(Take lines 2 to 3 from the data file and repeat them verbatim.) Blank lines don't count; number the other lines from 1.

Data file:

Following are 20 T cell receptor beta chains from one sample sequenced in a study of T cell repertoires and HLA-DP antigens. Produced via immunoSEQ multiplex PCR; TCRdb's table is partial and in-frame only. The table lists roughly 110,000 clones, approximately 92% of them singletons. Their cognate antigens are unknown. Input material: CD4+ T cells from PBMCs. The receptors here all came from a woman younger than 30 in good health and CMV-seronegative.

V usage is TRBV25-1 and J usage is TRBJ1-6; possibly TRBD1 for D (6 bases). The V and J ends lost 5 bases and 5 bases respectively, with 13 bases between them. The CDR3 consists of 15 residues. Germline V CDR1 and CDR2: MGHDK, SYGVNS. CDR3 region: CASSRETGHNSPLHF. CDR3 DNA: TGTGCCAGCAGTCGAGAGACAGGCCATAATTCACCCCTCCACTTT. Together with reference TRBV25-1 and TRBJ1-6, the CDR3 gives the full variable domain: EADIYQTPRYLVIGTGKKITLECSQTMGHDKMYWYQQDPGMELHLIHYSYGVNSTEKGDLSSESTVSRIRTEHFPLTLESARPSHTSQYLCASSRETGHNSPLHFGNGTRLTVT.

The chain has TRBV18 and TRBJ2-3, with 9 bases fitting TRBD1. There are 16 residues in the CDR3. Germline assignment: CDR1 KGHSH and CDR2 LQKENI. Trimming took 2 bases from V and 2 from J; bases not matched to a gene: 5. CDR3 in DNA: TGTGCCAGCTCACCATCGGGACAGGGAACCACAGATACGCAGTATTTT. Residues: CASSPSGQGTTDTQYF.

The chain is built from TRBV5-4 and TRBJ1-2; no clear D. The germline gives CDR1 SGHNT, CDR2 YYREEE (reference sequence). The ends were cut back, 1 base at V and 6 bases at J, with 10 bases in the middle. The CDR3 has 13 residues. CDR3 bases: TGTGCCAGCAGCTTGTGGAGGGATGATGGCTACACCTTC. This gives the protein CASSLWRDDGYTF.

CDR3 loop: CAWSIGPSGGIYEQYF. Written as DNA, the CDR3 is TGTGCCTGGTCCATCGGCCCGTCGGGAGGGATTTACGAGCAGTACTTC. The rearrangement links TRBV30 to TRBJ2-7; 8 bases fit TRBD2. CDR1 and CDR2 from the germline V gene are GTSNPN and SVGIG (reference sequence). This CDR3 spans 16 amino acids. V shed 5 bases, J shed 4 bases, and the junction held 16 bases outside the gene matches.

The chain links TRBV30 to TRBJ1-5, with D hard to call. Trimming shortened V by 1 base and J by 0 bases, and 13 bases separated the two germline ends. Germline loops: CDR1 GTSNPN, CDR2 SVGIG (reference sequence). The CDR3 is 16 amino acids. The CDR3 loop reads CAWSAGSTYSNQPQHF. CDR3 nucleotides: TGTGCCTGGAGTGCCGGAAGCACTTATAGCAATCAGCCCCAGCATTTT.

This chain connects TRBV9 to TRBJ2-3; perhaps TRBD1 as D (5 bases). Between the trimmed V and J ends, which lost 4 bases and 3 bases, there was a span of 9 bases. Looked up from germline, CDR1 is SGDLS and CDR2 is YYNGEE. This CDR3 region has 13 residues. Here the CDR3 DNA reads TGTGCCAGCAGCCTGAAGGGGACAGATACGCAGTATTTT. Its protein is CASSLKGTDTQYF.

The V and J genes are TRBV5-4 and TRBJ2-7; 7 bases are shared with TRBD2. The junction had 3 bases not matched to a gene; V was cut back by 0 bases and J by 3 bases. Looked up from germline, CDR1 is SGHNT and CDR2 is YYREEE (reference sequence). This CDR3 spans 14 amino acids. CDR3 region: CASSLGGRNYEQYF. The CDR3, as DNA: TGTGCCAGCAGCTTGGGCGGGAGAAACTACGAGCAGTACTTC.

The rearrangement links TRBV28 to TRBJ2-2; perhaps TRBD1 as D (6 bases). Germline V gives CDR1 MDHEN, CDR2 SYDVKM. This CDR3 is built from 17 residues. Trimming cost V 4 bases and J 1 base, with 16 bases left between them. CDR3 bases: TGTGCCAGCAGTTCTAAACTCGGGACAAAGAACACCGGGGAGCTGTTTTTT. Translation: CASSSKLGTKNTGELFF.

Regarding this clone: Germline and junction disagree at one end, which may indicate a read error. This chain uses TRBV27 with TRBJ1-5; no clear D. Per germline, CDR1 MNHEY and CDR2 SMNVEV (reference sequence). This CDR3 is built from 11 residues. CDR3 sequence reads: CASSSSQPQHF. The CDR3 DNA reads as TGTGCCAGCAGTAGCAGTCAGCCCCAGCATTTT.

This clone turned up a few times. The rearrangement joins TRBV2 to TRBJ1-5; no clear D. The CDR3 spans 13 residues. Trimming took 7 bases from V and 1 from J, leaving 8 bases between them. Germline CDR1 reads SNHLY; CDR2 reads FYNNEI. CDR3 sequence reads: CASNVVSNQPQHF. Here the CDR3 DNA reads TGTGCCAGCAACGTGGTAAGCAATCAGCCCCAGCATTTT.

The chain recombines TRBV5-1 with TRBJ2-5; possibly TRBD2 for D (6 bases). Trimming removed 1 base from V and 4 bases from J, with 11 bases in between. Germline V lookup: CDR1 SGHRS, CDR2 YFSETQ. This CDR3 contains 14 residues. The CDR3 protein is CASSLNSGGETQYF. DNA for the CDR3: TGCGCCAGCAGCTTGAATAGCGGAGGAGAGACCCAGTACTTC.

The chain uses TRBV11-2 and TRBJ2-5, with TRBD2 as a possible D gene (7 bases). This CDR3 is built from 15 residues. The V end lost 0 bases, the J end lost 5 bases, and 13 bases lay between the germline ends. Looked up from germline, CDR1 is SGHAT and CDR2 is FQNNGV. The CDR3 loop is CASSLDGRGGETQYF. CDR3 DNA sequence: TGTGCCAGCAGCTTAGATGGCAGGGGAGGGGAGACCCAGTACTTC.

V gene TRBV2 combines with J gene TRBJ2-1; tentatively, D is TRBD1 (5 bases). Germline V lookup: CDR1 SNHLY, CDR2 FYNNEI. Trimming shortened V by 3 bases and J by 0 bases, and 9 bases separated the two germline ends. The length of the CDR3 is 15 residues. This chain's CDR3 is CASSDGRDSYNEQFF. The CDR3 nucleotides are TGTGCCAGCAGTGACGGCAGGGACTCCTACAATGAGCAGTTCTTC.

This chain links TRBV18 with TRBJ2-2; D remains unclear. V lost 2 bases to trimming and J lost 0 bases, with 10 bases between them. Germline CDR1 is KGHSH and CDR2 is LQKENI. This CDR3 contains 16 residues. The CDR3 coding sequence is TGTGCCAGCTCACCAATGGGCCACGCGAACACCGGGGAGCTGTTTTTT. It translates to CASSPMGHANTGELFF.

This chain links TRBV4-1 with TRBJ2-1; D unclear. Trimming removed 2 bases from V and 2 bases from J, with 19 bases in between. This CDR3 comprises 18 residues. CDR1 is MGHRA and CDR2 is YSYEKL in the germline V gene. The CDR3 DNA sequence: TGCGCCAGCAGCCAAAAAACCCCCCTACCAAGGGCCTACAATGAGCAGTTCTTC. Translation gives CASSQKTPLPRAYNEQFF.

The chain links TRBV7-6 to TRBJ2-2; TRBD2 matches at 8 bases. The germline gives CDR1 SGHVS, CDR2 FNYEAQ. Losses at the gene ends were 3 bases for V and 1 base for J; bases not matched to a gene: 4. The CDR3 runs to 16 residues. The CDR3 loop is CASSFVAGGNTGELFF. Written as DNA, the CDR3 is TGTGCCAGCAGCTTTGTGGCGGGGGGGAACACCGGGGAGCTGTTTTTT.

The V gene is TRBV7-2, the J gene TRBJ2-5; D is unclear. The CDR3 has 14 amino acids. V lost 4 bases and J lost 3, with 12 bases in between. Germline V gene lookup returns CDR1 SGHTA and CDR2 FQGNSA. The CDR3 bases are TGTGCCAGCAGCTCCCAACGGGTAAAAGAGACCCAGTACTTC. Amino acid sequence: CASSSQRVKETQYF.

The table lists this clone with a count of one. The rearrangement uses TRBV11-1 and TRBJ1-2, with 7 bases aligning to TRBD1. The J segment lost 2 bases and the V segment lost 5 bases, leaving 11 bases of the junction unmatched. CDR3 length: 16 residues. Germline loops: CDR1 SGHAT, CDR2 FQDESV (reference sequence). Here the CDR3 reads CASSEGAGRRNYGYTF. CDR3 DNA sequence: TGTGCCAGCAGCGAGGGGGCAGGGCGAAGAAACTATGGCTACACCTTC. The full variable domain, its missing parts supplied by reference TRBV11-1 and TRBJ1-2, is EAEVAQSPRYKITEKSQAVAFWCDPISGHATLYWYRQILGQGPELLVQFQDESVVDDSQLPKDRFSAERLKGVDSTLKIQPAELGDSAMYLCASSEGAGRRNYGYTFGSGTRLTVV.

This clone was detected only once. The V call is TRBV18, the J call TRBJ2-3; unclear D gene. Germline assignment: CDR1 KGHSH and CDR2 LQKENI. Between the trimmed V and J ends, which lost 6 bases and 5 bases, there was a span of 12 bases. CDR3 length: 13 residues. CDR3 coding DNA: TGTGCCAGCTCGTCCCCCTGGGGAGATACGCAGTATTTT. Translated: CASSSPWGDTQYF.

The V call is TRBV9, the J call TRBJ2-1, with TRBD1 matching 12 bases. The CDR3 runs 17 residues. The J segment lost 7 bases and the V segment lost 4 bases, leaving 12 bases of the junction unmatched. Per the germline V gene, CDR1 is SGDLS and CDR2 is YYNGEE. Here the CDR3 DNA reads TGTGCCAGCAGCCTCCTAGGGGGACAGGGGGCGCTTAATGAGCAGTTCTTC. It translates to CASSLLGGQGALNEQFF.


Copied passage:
V usage is TRBV25-1 and J usage is TRBJ1-6; possibly TRBD1 for D (6 bases). The V and J ends lost 5 bases and 5 bases respectively, with 13 bases between them. The CDR3 consists of 15 residues. Germline V CDR1 and CDR2: MGHDK, SYGVNS. CDR3 region: CASSRETGHNSPLHF. CDR3 DNA: TGTGCCAGCAGTCGAGAGACAGGCCATAATTCACCCCTCCACTTT. Together with reference TRBV25-1 and TRBJ1-6, the CDR3 gives the full variable domain: EADIYQTPRYLVIGTGKKITLECSQTMGHDKMYWYQQDPGMELHLIHYSYGVNSTEKGDLSSESTVSRIRTEHFPLTLESARPSHTSQYLCASSRETGHNSPLHFGNGTRLTVT.

The chain has TRBV18 and TRBJ2-3, with 9 bases fitting TRBD1. There are 16 residues in the CDR3. Germline assignment: CDR1 KGHSH and CDR2 LQKENI. Trimming took 2 bases from V and 2 from J; bases not matched to a gene: 5. CDR3 in DNA: TGTGCCAGCTCACCATCGGGACAGGGAACCACAGATACGCAGTATTTT. Residues: CASSPSGQGTTDTQYF.